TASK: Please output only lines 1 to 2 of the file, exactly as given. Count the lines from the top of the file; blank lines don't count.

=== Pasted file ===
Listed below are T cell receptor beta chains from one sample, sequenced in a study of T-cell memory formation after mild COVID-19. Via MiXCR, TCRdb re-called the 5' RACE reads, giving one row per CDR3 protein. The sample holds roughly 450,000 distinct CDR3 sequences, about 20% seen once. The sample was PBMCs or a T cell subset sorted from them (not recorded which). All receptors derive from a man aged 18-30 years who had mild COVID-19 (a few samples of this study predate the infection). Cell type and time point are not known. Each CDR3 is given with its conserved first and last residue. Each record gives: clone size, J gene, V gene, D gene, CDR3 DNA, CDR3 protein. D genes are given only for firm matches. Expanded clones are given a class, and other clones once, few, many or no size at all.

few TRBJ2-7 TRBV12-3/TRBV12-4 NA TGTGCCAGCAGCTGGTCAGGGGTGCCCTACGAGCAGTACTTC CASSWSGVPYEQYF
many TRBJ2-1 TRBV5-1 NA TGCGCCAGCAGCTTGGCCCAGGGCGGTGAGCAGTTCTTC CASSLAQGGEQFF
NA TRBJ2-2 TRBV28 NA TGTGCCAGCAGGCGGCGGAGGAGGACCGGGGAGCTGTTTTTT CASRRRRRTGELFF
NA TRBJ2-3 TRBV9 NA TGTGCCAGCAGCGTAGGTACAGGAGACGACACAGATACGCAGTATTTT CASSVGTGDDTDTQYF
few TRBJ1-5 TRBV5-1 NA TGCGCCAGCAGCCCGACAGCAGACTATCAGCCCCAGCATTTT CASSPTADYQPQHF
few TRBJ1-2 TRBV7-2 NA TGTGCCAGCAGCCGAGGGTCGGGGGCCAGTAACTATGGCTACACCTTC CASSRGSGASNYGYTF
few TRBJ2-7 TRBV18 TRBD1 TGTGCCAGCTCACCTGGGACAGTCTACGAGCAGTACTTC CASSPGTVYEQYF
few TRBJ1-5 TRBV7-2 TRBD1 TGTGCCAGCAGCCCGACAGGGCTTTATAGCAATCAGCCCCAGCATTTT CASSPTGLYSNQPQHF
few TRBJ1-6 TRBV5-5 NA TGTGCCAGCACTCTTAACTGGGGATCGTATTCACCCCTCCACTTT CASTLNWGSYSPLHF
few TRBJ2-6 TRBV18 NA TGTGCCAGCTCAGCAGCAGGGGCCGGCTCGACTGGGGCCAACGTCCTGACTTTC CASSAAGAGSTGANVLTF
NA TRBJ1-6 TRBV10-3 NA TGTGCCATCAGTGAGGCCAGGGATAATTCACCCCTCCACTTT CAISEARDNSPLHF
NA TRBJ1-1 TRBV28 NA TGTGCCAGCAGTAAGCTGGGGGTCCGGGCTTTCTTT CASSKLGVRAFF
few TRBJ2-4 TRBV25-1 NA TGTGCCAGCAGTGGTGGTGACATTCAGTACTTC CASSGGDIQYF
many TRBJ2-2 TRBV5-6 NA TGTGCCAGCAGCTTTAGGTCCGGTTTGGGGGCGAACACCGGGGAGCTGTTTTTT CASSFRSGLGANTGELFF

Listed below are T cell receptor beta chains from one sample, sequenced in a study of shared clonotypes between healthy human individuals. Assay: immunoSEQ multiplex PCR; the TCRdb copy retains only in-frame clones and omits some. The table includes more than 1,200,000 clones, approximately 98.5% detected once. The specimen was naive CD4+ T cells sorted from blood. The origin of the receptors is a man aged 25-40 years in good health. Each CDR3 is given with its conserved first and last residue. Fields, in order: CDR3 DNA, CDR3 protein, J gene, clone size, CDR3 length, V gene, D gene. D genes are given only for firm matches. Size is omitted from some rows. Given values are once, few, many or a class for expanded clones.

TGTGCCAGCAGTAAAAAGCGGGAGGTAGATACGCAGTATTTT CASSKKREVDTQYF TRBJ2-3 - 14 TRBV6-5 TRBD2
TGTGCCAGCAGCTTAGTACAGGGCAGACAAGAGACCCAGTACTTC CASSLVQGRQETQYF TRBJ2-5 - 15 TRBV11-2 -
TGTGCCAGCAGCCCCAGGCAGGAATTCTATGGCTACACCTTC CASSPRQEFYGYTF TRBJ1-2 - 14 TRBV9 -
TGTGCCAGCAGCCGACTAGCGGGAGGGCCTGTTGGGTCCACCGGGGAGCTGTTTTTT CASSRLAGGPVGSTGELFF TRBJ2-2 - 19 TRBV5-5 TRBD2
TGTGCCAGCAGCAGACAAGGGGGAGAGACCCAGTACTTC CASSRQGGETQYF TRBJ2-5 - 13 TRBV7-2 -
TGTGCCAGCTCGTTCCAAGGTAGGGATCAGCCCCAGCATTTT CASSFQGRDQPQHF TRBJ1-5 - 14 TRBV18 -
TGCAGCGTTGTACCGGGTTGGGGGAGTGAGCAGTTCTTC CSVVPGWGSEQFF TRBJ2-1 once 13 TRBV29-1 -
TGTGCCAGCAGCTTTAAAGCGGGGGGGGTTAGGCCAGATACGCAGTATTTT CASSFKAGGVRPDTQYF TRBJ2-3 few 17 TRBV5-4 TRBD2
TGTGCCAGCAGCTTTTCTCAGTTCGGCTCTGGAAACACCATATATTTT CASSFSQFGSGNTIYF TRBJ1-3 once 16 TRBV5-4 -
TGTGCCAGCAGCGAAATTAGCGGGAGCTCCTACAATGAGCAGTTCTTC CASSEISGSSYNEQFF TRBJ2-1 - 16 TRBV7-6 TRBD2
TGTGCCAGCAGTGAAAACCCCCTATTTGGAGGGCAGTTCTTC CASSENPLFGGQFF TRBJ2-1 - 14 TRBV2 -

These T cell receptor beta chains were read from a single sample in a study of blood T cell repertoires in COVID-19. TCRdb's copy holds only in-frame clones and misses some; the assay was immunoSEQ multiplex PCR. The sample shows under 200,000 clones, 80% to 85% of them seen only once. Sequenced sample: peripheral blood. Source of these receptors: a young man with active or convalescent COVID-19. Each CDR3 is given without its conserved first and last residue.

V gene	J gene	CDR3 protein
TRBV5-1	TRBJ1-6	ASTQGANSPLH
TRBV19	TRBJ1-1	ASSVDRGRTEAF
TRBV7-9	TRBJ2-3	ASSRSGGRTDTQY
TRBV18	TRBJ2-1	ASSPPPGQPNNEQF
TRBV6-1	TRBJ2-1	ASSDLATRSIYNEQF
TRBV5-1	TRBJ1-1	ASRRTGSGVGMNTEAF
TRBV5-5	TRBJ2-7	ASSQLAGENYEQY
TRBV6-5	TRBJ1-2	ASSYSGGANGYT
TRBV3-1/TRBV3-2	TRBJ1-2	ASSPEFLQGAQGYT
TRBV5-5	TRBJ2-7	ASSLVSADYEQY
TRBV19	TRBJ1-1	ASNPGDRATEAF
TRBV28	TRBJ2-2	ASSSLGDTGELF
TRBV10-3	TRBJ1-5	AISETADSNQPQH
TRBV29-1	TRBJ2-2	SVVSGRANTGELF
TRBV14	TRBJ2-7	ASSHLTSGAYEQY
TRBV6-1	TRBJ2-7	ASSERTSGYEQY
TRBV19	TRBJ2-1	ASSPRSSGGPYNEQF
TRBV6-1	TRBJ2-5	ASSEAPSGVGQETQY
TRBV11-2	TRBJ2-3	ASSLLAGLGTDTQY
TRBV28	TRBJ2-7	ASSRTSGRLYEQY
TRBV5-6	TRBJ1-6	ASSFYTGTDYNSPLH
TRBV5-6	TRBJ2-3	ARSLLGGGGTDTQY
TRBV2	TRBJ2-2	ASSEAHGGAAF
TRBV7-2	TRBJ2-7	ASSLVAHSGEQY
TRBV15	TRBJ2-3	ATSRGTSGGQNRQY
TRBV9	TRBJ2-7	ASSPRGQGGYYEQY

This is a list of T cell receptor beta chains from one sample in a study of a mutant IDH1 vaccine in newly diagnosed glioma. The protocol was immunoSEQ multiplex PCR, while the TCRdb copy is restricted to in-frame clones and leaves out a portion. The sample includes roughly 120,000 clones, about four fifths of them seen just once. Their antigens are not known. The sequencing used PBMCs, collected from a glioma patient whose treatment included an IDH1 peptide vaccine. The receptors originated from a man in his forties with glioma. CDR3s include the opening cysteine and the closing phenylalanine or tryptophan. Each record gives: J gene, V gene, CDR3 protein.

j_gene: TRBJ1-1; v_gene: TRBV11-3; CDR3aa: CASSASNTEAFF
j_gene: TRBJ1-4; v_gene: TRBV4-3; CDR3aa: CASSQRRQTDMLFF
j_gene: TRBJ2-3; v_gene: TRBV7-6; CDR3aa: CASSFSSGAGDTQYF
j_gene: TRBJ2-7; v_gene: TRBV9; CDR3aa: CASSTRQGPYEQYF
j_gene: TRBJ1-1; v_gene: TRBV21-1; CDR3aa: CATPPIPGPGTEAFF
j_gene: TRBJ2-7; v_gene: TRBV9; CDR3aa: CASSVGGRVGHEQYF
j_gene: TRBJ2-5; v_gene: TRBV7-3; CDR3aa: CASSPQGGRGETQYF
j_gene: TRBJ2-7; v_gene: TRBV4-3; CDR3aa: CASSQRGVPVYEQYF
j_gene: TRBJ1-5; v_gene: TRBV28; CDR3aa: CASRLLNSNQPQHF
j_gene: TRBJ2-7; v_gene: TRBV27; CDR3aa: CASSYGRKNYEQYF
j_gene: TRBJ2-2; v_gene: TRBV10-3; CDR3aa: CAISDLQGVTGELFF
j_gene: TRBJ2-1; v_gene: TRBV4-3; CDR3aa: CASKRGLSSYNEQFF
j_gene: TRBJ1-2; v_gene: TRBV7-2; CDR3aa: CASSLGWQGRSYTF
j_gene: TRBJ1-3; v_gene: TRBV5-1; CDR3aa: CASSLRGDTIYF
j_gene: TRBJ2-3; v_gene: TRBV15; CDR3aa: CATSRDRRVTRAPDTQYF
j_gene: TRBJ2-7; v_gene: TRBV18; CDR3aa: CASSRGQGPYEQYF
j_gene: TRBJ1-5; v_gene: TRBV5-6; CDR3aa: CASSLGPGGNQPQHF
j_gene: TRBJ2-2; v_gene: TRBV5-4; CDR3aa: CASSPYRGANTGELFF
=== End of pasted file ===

Listed below are T cell receptor beta chains from one sample, sequenced in a study of T-cell memory formation after mild COVID-19. Via MiXCR, TCRdb re-called the 5' RACE reads, giving one row per CDR3 protein. The sample holds roughly 450,000 distinct CDR3 sequences, about 20% seen once. The sample was PBMCs or a T cell subset sorted from them (not recorded which). All receptors derive from a man aged 18-30 years who had mild COVID-19 (a few samples of this study predate the infection). Cell type and time point are not known. Each CDR3 is given with its conserved first and last residue. Each record gives: clone size, J gene, V gene, D gene, CDR3 DNA, CDR3 protein. D genes are given only for firm matches. Expanded clones are given a class, and other clones once, few, many or no size at all.

few TRBJ2-7 TRBV12-3/TRBV12-4 NA TGTGCCAGCAGCTGGTCAGGGGTGCCCTACGAGCAGTACTTC CASSWSGVPYEQYF